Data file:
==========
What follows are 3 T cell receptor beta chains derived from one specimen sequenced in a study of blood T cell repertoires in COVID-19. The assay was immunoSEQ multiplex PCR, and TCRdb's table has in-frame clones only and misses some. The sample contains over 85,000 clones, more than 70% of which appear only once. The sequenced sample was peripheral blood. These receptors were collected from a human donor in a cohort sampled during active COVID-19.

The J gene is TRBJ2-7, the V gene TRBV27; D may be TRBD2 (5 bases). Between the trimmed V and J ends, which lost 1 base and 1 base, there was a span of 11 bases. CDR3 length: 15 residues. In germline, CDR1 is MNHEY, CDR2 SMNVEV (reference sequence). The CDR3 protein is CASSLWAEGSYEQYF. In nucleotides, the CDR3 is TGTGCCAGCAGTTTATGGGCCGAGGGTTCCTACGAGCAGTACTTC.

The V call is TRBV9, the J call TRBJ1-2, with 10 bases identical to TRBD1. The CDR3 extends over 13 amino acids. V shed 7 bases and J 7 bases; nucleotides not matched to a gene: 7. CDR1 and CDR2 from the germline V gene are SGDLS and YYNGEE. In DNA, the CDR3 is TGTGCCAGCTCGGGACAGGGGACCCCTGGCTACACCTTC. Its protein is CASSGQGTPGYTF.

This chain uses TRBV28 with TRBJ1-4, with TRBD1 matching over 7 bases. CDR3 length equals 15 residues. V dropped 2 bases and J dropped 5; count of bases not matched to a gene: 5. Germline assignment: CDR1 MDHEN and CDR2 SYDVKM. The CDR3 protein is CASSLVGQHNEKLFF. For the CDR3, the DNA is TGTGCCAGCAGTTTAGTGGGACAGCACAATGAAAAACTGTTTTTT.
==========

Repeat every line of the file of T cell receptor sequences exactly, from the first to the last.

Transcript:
What follows are 3 T cell receptor beta chains derived from one specimen sequenced in a study of blood T cell repertoires in COVID-19. The assay was immunoSEQ multiplex PCR, and TCRdb's table has in-frame clones only and misses some. The sample contains over 85,000 clones, more than 70% of which appear only once. The sequenced sample was peripheral blood. These receptors were collected from a human donor in a cohort sampled during active COVID-19.

The J gene is TRBJ2-7, the V gene TRBV27; D may be TRBD2 (5 bases). Between the trimmed V and J ends, which lost 1 base and 1 base, there was a span of 11 bases. CDR3 length: 15 residues. In germline, CDR1 is MNHEY, CDR2 SMNVEV (reference sequence). The CDR3 protein is CASSLWAEGSYEQYF. In nucleotides, the CDR3 is TGTGCCAGCAGTTTATGGGCCGAGGGTTCCTACGAGCAGTACTTC.

The V call is TRBV9, the J call TRBJ1-2, with 10 bases identical to TRBD1. The CDR3 extends over 13 amino acids. V shed 7 bases and J 7 bases; nucleotides not matched to a gene: 7. CDR1 and CDR2 from the germline V gene are SGDLS and YYNGEE. In DNA, the CDR3 is TGTGCCAGCTCGGGACAGGGGACCCCTGGCTACACCTTC. Its protein is CASSGQGTPGYTF.

This chain uses TRBV28 with TRBJ1-4, with TRBD1 matching over 7 bases. CDR3 length equals 15 residues. V dropped 2 bases and J dropped 5; count of bases not matched to a gene: 5. Germline assignment: CDR1 MDHEN and CDR2 SYDVKM. The CDR3 protein is CASSLVGQHNEKLFF. For the CDR3, the DNA is TGTGCCAGCAGTTTAGTGGGACAGCACAATGAAAAACTGTTTTTT.